[Python-3000] locale-aware strings ?

David Hopwood david.nospam.hopwood at blueyonder.co.uk
Mon Sep 4 17:50:51 CEST 2006

Guido van Rossum wrote:
> On 9/3/06, Jim Jewett <jimjjewett at gmail.com> wrote:
>>Two followup questions, then ...
>>(1)  To what extent should python support files (including stdin,
>>stdout) in local (non-unicode) encodings?  (not at all, per-file,
>>settable global default?)

Per-file, I hope.

> I've always said (can someone find a quote perhaps?) that there ought
> to be a sensible default encoding for files (including but not limited
> to stdin/out/err), perhaps influenced by personalized settings,
> environment variables, the OS, etc.

While it should be possible to find out what the OS believes to be
the current "system" charset (GetCPInfoEx(CP_ACP, ...) on Windows;
LC_CHARSET environment variable on Unix), that does not mean that it
is this charset that Python programs should normally use. When defining
a new text-based file type, it is simpler to define it to be always UTF-8.

>>(2)  To what extent will strings have an opaque (or at least
>>on-demand) backing store, so that decoding/encoding could be delayed?
>>(For example, Swedish text could be stored in single-byte characters,
>>and only converted to standard unicode on the rare occasions when it
>>met strings in an incompatible encoding.)
> That seems to be a bit of a leading question. Talin is currently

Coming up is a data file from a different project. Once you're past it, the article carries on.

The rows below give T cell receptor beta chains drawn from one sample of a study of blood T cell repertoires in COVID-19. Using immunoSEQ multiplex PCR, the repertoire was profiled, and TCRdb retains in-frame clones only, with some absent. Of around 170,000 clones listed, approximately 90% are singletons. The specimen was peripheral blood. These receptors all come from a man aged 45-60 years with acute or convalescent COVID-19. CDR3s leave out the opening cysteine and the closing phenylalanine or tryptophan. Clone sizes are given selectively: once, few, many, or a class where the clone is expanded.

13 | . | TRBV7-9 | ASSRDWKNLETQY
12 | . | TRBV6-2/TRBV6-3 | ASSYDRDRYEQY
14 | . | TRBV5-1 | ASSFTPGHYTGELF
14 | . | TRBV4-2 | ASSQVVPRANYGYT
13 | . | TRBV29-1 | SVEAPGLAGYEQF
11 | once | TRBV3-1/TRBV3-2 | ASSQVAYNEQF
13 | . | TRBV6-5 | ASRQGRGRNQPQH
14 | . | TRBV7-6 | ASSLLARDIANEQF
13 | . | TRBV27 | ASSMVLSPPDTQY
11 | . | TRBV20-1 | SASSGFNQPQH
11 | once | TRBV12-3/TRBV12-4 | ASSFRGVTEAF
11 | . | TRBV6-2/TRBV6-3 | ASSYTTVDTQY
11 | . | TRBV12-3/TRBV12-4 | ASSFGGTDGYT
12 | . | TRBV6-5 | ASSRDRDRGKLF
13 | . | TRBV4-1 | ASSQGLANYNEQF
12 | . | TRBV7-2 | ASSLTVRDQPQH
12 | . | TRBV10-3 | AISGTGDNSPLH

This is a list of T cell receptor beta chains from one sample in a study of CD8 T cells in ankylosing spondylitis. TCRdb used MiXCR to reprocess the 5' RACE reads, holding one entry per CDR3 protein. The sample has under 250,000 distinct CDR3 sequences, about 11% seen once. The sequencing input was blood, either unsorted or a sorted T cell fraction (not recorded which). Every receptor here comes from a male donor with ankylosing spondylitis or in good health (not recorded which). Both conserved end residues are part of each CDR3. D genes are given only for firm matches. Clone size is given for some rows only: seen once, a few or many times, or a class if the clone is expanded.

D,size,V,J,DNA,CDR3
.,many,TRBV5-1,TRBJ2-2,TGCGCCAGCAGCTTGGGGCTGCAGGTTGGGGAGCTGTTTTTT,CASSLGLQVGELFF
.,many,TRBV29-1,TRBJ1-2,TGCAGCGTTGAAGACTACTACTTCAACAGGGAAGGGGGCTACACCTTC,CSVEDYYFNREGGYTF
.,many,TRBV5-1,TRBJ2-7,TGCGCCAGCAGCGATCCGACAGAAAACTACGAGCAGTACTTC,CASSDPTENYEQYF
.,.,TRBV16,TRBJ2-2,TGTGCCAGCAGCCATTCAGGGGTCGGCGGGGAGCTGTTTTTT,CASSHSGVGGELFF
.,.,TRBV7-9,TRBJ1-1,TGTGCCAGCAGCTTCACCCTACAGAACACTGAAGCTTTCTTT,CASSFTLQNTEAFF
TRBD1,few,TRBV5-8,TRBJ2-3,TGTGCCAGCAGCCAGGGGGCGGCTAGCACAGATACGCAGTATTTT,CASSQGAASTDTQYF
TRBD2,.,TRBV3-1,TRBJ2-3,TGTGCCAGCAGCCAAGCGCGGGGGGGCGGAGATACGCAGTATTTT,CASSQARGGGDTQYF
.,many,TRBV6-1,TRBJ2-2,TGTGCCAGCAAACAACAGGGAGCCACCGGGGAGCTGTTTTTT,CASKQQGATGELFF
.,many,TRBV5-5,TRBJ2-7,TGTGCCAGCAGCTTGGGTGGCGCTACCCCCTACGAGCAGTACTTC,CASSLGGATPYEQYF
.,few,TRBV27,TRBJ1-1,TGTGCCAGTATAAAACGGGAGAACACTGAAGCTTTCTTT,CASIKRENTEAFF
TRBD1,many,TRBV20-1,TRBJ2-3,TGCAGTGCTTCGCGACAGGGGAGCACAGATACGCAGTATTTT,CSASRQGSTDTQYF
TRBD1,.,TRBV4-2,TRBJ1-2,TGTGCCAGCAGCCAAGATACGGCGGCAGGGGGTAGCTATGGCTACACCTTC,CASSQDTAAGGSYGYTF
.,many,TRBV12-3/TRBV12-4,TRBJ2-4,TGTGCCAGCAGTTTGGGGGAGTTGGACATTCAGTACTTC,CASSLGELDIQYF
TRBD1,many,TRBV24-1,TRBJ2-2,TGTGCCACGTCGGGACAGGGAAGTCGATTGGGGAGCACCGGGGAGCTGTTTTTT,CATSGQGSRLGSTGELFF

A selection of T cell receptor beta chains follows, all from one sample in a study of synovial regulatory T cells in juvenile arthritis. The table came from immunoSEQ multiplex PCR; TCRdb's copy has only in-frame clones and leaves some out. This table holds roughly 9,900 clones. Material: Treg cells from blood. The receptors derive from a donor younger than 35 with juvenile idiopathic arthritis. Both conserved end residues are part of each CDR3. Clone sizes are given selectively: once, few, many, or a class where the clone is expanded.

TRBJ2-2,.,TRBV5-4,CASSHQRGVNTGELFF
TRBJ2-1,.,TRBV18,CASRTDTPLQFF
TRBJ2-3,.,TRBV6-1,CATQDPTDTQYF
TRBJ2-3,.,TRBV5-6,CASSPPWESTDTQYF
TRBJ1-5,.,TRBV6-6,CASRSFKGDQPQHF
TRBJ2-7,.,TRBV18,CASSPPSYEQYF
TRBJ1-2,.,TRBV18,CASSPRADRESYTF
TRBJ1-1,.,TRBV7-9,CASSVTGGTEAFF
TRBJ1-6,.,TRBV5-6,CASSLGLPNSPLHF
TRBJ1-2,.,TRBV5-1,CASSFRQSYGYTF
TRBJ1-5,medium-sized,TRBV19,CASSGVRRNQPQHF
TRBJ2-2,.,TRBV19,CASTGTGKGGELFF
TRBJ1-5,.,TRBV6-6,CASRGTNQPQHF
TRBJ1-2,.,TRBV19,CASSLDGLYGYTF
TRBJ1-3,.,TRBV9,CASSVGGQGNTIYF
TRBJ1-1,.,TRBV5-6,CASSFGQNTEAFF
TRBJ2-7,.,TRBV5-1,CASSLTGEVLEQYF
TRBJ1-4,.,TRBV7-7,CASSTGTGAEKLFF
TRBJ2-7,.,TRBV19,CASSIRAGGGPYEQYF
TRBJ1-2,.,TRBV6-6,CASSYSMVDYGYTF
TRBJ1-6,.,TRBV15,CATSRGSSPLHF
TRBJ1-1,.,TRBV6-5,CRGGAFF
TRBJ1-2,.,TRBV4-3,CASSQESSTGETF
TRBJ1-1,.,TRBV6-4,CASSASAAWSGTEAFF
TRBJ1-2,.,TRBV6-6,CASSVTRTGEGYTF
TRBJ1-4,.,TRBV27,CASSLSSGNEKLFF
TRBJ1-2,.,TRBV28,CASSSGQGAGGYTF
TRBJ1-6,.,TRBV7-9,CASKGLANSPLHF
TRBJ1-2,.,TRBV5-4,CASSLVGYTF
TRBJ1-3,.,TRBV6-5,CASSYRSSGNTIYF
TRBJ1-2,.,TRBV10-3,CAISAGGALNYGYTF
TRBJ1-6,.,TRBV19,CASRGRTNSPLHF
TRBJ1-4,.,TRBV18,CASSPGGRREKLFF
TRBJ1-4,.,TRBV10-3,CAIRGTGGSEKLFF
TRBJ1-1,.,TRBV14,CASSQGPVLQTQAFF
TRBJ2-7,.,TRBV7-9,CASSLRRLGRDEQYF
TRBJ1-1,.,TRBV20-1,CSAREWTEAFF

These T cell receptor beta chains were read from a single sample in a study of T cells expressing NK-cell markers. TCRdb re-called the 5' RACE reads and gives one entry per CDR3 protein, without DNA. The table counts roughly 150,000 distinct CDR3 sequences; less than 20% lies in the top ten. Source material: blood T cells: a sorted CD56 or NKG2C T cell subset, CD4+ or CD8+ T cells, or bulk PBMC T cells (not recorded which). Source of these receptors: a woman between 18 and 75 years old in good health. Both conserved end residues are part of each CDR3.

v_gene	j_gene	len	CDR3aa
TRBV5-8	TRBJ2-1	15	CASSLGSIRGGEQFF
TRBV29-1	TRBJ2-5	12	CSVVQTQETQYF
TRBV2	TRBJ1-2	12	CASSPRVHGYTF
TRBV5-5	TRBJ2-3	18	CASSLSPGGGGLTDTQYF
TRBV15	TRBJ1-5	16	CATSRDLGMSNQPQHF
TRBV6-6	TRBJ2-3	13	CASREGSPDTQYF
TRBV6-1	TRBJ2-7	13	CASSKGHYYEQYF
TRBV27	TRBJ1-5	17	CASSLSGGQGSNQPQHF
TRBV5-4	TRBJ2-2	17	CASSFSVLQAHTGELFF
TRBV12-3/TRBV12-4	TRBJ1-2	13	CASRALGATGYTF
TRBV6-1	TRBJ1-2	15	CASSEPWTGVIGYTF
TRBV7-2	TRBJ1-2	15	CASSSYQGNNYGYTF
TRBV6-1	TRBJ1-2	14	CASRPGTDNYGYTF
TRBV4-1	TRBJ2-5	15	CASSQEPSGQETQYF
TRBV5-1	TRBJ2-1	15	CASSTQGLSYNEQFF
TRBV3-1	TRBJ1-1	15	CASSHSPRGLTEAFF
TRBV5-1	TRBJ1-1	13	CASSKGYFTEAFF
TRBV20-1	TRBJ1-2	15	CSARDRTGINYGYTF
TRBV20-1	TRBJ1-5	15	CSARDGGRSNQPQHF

> championing strings with different fixed-width storage, and others
> have proposed even more flexible "polymorphic strings". You might want
> to learn about the NSString type on Apple's ObjectiveC.

Operating on encoded constant strings, and decoding each character on the
fly, works fine when the charset is stateless and each character has a 1-1
correspondance with a Unicode character (i.e. code point). In that case
the program can operate on the string essentially as if it were Unicode.
It still works fine for variable-width charsets (including UTF-8 and
UTF-16); that just means that the program has to avoid assuming that a
position in the string is the same thing as a character count.

For charsets like ISCII and ISO 2022, which are stateful and/or have
a different encoding model to Unicode, I don't believe this approach
would work very well. But it is fine to support this for some charsets
and not others.

David Hopwood <david.nospam.hopwood at blueyonder.co.uk>

More information about the Python-3000 mailing list